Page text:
Polar Angle (degrees)
RadialStressσRR
/T&σRR/T
0 30 60 90 120 150 18
0
2
1.5
1
0.5
0
0.5
1
1.5
2
interface
Γ=2.0:
classical
Γ=0.5:
interfaceclassical
Figure 2.Variation of ¯σ
RR
/T and σ
RR
/T along the line segment ABC (Figure 1) on the spherical interface for two shear moduli
ratios: = 0.5 and 2.The stress curves corresponding to the nanoparticle and matrix are drawn with black open and red ﬁlled
symbols,respectively.
σ
θθ
T =
−
15
2
ω
1
a
5
R
5
+
15
2
(1 −2ν) ω
1
a
3
R
3
cos
2
ϕ
+
3
2
ω
1
a
5
R
5
−
25
6
(1 −2ν) ω
1
a
3
R
3
+
1
3
ω
2
a
3
R
3
,(22)
σ
ϕϕ
T =
−
21
2
ω
1
a
5
R
5
+
5
2
(1 −2ν) ω
1
a
3
R
3
−1
cos
2
ϕ
+
9
2
ω
1
a
5
R
5
+
5
6
(1 −2ν) ω
1
a
3
R
3
+
1
3
ω
2
a
3
R
3
+1,(23)
where χ
1
,χ
2
,ω
1
and ω
2
are all dimensionless constants of the material properties and are deﬁned by
χ
1
=
5(1 −ν)
(7 −5ν +2(4 −5ν))
,
χ
2
=
(1 −ν) (1 + ¯ν)
(1 +ν) (2(1 −2¯ν) +(1 + ¯ν))
,
ω
1
=
(1 −)
(7 −5ν +2(4 −5ν))
,
ω
2
=
((1 +ν) (1 −2¯ν) −(1 −2ν) (1 + ¯ν))
(
1 +ν
) (
2
(
1 −2¯ν
)
+
(
1 + ¯ν
))
.(24)
Note also that here ϕ
= tan
−1
y
2
+z
2
/x represents circular cones symmetric about the xaxis.
The values of ¯σ
RR
and σ
RR
at the pole A (ϕ = 0 and ϕ
= π/2) are reasonably represented by equations (18)
and (21) because A is the most distant fromthe free surface.The corresponding values at the points that are far
away fromA,on the other hand,deviate fromequations (18) and (21) due to the disturbance of the free surface.
The magnitude of deviation,however,is minor for the present numerical scenarios and is expected to become
more prominent for large ratios of a to d.
A signiﬁcant discontinuity was found between ¯σ
RR
and σ
RR
when the effects of residual interface stress and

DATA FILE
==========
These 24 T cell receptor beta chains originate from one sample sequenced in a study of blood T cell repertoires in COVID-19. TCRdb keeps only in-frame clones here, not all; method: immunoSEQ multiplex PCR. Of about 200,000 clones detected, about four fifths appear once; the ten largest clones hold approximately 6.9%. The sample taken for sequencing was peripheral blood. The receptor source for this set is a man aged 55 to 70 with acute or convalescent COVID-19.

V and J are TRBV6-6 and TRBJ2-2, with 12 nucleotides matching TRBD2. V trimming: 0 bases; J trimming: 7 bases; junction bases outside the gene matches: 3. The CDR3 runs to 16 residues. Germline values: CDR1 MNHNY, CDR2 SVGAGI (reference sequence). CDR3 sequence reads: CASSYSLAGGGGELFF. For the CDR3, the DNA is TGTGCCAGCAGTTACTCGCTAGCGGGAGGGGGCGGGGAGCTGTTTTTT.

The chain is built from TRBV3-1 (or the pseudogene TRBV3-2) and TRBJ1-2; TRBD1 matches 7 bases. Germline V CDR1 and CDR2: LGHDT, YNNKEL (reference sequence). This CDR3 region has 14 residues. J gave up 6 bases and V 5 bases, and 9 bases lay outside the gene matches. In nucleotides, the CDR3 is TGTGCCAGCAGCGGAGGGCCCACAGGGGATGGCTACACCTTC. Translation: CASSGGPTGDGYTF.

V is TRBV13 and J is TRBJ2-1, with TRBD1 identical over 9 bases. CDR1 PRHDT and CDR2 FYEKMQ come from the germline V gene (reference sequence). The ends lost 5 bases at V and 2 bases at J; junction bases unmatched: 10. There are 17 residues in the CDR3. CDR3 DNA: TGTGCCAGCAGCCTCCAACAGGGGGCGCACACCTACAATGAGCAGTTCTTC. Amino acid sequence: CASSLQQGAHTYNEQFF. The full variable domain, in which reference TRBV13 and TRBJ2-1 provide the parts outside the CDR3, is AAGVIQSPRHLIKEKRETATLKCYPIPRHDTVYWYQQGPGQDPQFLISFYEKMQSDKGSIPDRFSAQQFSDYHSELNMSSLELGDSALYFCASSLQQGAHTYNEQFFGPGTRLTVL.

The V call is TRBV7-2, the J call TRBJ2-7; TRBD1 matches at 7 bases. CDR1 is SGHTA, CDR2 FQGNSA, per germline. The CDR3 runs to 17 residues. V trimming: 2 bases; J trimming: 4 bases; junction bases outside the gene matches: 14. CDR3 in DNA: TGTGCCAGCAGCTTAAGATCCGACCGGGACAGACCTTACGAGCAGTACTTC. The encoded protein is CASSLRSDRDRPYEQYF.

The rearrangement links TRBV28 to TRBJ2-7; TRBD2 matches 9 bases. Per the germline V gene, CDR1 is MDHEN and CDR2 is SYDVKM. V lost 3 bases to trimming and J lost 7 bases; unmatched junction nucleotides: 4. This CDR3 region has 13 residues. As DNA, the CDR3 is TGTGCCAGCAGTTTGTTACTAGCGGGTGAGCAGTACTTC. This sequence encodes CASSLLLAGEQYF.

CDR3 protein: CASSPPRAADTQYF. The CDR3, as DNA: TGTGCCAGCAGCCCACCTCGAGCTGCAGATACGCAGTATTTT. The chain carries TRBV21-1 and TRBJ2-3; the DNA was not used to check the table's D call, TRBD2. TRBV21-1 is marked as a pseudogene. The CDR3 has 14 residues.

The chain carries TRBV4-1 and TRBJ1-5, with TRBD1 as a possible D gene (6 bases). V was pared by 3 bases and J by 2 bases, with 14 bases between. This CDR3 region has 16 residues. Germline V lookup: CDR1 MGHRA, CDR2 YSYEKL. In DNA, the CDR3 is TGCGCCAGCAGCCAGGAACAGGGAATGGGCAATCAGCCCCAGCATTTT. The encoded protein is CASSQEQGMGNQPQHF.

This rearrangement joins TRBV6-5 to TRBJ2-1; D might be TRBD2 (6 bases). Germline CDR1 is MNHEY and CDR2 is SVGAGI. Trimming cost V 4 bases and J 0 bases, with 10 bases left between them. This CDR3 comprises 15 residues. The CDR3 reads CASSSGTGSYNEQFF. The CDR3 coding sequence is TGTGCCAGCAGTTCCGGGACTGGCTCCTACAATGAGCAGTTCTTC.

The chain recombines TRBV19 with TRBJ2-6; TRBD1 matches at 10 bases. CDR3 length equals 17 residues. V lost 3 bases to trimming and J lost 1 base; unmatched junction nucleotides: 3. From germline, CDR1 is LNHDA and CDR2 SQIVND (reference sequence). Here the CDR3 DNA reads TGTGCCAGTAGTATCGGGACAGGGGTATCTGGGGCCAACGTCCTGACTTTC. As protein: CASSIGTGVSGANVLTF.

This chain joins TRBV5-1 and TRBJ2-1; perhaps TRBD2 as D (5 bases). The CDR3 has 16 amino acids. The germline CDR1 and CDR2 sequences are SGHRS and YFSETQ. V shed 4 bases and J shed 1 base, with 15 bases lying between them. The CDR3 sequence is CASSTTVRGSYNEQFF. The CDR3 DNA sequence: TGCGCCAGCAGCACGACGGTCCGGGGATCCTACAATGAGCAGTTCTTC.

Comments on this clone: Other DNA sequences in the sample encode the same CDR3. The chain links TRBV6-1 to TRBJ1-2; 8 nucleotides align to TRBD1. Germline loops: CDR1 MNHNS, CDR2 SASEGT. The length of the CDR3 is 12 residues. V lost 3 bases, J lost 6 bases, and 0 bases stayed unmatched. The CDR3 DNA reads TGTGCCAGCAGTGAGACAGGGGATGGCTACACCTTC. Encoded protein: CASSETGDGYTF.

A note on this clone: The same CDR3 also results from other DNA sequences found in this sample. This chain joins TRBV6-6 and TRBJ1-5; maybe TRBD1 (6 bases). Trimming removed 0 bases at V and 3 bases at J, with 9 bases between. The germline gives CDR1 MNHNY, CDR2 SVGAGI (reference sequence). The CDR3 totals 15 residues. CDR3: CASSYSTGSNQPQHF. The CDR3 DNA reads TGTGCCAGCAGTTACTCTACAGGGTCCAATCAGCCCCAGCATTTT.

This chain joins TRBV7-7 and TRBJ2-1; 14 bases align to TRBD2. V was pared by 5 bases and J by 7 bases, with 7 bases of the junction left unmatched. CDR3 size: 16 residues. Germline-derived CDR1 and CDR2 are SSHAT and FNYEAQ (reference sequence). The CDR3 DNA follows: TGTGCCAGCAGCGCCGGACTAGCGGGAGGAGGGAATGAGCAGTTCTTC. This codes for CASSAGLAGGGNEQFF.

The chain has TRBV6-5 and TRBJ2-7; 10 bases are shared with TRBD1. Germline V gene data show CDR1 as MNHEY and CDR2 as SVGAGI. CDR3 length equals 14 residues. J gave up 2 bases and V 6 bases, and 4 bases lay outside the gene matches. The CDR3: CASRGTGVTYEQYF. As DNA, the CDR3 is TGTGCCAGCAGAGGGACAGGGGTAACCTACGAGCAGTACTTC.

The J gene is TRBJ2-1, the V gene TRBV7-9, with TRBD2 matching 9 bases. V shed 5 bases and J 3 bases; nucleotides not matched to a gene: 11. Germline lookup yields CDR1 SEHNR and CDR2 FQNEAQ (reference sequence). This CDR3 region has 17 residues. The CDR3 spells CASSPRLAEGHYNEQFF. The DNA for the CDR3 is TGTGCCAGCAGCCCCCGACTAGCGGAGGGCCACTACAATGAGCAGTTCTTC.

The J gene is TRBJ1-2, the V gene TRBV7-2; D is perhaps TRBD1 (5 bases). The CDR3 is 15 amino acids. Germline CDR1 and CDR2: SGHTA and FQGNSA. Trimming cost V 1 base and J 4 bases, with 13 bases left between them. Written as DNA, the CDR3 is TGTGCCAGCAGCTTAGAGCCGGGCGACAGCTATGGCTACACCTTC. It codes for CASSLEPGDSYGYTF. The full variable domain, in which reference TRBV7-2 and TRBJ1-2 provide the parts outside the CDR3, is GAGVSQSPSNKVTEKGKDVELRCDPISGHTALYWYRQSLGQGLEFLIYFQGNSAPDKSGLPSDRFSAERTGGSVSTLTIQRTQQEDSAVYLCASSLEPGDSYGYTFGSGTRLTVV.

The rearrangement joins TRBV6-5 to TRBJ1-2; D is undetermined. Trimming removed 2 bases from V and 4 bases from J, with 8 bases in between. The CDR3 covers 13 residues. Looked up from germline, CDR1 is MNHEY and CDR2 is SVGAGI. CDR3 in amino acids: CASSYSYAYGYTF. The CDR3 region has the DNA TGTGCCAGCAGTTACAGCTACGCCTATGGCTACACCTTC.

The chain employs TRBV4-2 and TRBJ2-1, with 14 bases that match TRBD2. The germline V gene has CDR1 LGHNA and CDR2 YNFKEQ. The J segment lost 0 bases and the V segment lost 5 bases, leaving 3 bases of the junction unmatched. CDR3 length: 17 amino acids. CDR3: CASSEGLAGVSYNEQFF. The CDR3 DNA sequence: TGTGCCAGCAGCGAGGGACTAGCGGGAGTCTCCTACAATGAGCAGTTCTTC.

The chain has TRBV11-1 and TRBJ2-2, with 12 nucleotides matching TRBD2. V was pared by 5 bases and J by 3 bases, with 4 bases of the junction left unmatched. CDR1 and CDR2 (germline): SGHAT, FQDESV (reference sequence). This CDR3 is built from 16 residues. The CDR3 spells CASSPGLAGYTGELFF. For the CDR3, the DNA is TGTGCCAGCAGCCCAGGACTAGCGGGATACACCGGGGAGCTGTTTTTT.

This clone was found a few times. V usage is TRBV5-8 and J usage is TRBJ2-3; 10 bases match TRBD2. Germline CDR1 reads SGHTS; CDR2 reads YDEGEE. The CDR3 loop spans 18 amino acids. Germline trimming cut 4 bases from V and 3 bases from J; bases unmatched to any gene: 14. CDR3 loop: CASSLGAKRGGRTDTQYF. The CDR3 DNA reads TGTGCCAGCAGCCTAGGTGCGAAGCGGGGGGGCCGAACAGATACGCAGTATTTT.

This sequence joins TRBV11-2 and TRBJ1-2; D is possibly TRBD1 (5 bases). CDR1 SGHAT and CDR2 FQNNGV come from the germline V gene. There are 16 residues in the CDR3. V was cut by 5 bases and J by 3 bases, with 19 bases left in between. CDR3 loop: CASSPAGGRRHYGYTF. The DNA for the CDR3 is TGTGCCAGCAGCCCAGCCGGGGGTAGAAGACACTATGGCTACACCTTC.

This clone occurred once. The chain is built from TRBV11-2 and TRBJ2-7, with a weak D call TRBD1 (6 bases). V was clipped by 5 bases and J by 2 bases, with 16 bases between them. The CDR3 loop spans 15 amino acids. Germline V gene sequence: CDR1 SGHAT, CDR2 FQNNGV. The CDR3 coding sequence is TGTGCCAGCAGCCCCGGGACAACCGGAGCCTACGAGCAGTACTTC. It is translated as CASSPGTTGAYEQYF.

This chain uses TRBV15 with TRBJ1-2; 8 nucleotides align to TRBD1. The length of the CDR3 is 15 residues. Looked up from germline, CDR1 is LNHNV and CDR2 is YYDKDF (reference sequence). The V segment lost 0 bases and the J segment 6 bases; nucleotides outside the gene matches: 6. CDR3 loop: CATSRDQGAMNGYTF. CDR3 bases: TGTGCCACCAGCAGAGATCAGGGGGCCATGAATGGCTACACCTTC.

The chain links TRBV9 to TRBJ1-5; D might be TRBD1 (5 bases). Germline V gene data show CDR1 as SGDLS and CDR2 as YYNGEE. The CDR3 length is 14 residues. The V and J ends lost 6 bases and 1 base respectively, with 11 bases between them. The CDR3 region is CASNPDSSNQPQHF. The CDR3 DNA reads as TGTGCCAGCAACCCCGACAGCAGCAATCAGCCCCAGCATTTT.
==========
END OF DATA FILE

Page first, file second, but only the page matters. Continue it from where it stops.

the interface elasticity,equation (15),were considered.Mi and Kouris [18] recently identiﬁed that the distur
bances of residual interface stress and interface elasticity are approximately of the order of magnitude τ
0
/Ta and
(τ
0
,λ
0
,μ
0
)/Ga,respectively.Given the relative magnitudes of ultimate strength and shear modulus of common
engineering materials,the residual interface stress τ
0
plays a far more important role.As an approximation,it
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Mi and Kouris 9
Polar Angle (degrees)
HoopStressσθθ/T&σθθ/T
0 30 60 90 120 150 18
0
0.5
0
0.5
1
1.5
interface
Γ=2.0:
classical interface
Γ=0.5:
classical
interfaceΓ=0.5:
classical
interface
classical
Figure 3.Variation of ¯σ
θθ
/T and σ
θθ
/T along the line segment ADC (Figure 1) on the spherical interface for two shear moduli
ratios: = 0.5 and 2.The stress curves corresponding to the nanoparticle and matrix are drawn with black open and red ﬁlled
symbols,respectively.
seems reasonable to take only τ
0
into account.FromMi and Kouris [18],the stress components due to τ
0
alone
for the case of the inﬁnite matrix can be derived
¯σ
RR
= ¯σ
θθ
= ¯σ
ϕϕ
= −
2(1 + ¯ν)
(2(1 −2¯ν) +(1 + ¯ν))
τ
0
a
,(25)
σ
RR
= −2σ
θθ
= −2σ
ϕϕ
=
4(1 −2¯ν)
(2(1 −2¯ν) +(1 + ¯ν))
a
3
R
3
τ
0
a
.(26)
The above equation obviously represents a jump of 2τ
0
/a across the interface,as dictated by the ﬁrst part of
equation (17).As seen from Figure 2,the impact of the halfspace surface on the modiﬁed solution shows
similar characteristics to those of the classical solution.The radial stresses at A are closest to the superposition
of equation (18) with equation (25) and equation (21) with equation (26).The greater the polar angle ϕ,the
larger the separation becomes.This separation reaches its maximumat the pole C.
Figures 3–7 report the hoop stresses ¯σ
θθ
and σ
θθ
along several line segments in the vicinity of the nanoparti
cle and the halfspace surface.The hoop stress along the line segment ADC (Figure 1) is described in Figure 3.
For the case of an inﬁnite matrix,¯σ
θθ
and σ
θθ